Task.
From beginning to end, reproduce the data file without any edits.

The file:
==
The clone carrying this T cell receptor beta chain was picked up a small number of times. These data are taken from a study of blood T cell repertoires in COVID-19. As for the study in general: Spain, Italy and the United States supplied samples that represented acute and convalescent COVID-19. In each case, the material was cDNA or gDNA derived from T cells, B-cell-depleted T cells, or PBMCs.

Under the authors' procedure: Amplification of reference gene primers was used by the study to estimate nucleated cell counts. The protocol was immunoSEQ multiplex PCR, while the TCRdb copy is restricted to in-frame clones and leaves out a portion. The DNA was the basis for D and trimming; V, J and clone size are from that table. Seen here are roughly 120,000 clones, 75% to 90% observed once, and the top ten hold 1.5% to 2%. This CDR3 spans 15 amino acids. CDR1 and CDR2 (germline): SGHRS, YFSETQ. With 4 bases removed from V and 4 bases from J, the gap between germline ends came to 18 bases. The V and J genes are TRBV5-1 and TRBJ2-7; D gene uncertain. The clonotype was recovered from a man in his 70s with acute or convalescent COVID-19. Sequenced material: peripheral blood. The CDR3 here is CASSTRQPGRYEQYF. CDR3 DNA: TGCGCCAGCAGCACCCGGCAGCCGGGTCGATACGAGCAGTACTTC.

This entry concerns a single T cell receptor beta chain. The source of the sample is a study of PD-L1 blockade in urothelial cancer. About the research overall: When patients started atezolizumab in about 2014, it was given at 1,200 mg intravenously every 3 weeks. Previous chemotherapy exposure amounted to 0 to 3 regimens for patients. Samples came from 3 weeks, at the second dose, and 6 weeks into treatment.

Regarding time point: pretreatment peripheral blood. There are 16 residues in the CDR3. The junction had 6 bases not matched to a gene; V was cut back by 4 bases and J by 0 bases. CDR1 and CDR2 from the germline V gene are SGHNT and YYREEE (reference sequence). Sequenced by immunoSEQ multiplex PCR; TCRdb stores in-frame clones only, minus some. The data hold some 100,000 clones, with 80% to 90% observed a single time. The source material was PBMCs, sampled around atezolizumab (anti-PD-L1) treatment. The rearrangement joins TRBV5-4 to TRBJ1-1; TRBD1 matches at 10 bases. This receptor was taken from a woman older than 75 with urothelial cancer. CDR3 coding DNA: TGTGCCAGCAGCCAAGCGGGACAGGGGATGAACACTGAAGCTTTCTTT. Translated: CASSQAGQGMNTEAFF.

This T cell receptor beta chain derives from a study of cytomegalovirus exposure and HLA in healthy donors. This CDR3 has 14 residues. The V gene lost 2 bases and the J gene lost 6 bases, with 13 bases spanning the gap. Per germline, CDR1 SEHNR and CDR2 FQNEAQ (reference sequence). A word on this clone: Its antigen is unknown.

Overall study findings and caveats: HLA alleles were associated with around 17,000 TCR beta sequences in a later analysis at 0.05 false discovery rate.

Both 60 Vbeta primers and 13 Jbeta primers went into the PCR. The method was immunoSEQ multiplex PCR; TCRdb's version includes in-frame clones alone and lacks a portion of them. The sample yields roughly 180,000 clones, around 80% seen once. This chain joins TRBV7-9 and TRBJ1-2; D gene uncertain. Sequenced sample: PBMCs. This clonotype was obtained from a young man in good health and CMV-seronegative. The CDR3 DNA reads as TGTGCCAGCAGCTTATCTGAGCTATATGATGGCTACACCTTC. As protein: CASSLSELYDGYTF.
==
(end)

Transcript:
The clone carrying this T cell receptor beta chain was picked up a small number of times. These data are taken from a study of blood T cell repertoires in COVID-19. As for the study in general: Spain, Italy and the United States supplied samples that represented acute and convalescent COVID-19. In each case, the material was cDNA or gDNA derived from T cells, B-cell-depleted T cells, or PBMCs.

Under the authors' procedure: Amplification of reference gene primers was used by the study to estimate nucleated cell counts. The protocol was immunoSEQ multiplex PCR, while the TCRdb copy is restricted to in-frame clones and leaves out a portion. The DNA was the basis for D and trimming; V, J and clone size are from that table. Seen here are roughly 120,000 clones, 75% to 90% observed once, and the top ten hold 1.5% to 2%. This CDR3 spans 15 amino acids. CDR1 and CDR2 (germline): SGHRS, YFSETQ. With 4 bases removed from V and 4 bases from J, the gap between germline ends came to 18 bases. The V and J genes are TRBV5-1 and TRBJ2-7; D gene uncertain. The clonotype was recovered from a man in his 70s with acute or convalescent COVID-19. Sequenced material: peripheral blood. The CDR3 here is CASSTRQPGRYEQYF. CDR3 DNA: TGCGCCAGCAGCACCCGGCAGCCGGGTCGATACGAGCAGTACTTC.

This entry concerns a single T cell receptor beta chain. The source of the sample is a study of PD-L1 blockade in urothelial cancer. About the research overall: When patients started atezolizumab in about 2014, it was given at 1,200 mg intravenously every 3 weeks. Previous chemotherapy exposure amounted to 0 to 3 regimens for patients. Samples came from 3 weeks, at the second dose, and 6 weeks into treatment.

Regarding time point: pretreatment peripheral blood. There are 16 residues in the CDR3. The junction had 6 bases not matched to a gene; V was cut back by 4 bases and J by 0 bases. CDR1 and CDR2 from the germline V gene are SGHNT and YYREEE (reference sequence). Sequenced by immunoSEQ multiplex PCR; TCRdb stores in-frame clones only, minus some. The data hold some 100,000 clones, with 80% to 90% observed a single time. The source material was PBMCs, sampled around atezolizumab (anti-PD-L1) treatment. The rearrangement joins TRBV5-4 to TRBJ1-1; TRBD1 matches at 10 bases. This receptor was taken from a woman older than 75 with urothelial cancer. CDR3 coding DNA: TGTGCCAGCAGCCAAGCGGGACAGGGGATGAACACTGAAGCTTTCTTT. Translated: CASSQAGQGMNTEAFF.

This T cell receptor beta chain derives from a study of cytomegalovirus exposure and HLA in healthy donors. This CDR3 has 14 residues. The V gene lost 2 bases and the J gene lost 6 bases, with 13 bases spanning the gap. Per germline, CDR1 SEHNR and CDR2 FQNEAQ (reference sequence). A word on this clone: Its antigen is unknown.

Overall study findings and caveats: HLA alleles were associated with around 17,000 TCR beta sequences in a later analysis at 0.05 false discovery rate.

Both 60 Vbeta primers and 13 Jbeta primers went into the PCR. The method was immunoSEQ multiplex PCR; TCRdb's version includes in-frame clones alone and lacks a portion of them. The sample yields roughly 180,000 clones, around 80% seen once. This chain joins TRBV7-9 and TRBJ1-2; D gene uncertain. Sequenced sample: PBMCs. This clonotype was obtained from a young man in good health and CMV-seronegative. The CDR3 DNA reads as TGTGCCAGCAGCTTATCTGAGCTATATGATGGCTACACCTTC. As protein: CASSLSELYDGYTF.